areas that are important to read on this map (the Canadian lands that border the
Gulf of St. Lawrence.)

Its a balancing act

Open space is your

Visual association of
related elements
Dont box me in!
Align / distribute

Laying out the map elements on your page is a balancing act. You want to fill up
the space but you have to balance that with variation in the density (if there is the
same amount of information on all areas of the page, everything appears to be on
one visual plane).

Allow your map readers to find some space that does not have a lot of information
this open space allows them to know where to focus their attention.

In the map at the top, we can tell that Maine is not where we are supposed to be

Elements that are related are positioned near each other, such as the title of the
map and the legend.

Boxes can be used to direct the eye to certain locations and to focus attention within
the box. Boxes can also be used to show your map readers that things in the box
are associated with one another. But boxes also influence the way the readers eye
moves across the page.

For this layout, the eye is able to move pretty freely across the page. There are no
boxed areas and the expanses of connected water allow the eye to flow across the

Along the bottom are anchoring elements such as the horizontal scale bar, the two
lines of source data text at the bottom left, and the copyright statement at the
bottom right. This contextual information is located together so that the map reader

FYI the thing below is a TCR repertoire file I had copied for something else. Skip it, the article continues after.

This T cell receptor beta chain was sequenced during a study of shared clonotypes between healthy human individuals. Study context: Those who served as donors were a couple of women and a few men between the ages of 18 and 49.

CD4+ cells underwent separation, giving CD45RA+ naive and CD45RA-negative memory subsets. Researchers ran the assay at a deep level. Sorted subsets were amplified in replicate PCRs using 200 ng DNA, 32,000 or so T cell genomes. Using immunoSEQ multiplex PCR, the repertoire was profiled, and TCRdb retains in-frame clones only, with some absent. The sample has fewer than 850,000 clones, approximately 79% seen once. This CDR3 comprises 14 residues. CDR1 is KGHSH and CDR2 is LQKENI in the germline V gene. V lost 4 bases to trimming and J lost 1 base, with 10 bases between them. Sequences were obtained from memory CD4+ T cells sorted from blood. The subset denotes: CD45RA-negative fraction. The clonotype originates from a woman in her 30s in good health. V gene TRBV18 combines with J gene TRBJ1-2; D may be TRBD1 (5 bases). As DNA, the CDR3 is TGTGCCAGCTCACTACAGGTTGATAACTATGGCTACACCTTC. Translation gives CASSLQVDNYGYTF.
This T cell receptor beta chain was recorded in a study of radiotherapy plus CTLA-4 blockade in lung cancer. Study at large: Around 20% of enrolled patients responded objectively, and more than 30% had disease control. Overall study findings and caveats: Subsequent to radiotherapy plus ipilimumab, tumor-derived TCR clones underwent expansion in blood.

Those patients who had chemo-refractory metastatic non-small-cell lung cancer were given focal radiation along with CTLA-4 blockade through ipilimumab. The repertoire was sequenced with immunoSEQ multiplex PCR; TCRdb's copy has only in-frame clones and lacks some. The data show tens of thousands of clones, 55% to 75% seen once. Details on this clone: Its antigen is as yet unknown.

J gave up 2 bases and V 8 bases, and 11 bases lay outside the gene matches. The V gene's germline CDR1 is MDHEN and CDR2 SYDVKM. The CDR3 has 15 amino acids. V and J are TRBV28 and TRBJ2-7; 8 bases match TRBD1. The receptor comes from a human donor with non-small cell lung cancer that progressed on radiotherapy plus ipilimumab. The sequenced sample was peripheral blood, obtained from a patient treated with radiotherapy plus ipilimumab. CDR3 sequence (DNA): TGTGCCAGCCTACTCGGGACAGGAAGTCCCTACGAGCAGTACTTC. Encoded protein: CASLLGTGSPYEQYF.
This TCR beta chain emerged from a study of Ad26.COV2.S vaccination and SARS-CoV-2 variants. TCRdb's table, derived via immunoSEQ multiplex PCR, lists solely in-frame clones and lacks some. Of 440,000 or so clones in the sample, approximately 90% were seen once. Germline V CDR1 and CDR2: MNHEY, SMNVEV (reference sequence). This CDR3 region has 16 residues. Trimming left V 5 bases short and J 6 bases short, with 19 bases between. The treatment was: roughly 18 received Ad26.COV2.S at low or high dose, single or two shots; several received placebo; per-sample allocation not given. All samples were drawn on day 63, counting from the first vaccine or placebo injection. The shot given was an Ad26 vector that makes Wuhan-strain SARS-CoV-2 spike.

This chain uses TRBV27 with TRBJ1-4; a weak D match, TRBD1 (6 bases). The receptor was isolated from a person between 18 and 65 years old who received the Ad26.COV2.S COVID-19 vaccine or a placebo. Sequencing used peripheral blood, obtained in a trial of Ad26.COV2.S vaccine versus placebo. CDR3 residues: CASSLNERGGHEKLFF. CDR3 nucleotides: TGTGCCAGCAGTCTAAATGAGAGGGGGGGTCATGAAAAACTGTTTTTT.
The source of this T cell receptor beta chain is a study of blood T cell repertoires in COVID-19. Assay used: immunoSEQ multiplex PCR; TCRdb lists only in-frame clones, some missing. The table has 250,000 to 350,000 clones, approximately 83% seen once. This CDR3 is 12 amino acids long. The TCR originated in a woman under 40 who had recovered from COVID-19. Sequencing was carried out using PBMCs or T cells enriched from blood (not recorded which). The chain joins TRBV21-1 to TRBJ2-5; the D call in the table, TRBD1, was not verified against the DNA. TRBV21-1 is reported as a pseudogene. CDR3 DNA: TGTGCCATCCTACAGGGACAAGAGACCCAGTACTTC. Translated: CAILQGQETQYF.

knows it is where to go to get information about deciphering the map content.


For this layout, it was important to guide the map reader through the steps in the hot
spot analysis, so you can see that each of the boxes on the page has a number in
the upper right corner. In addition, there were a number of page elements that
related to any one step so using boxes clearly identifies the related content.

This layout is much more structured the eye moves into a boxed area, stays there
for a while and then moves on to the next box in the sequence.


Appraisals: finding common errors (and identifying
easy cartographic opportunities)
Fixes: doing minor repairs (choosing better colors)
versus major repairs (overhauling the data
then the map)
Evaluations: knowing when the map is right, it
should represent classic cartographic design

Were out of time so that pretty much brings us to the end of our presentation.

In review, we presented the things we do when we design our own maps and review
or critique others maps. We organized our content into manageable one minute
segments. We talked about these three primary tasks:
1. Finding the mistakes that you make,
2. Correcting them,
3. Making sure that your corrections are right.

We hope that you now know better how to appraise a map for errors so that you are
able to avoid some of the mistakes that people make when mapping . We also
hope that you can find some new opportunities to improve your map even if it is
not actually wrong.


Again, just a reminder that many of the resources we talked about, including this
presentation, are or will soon be available to you on Mapping Center. The URL is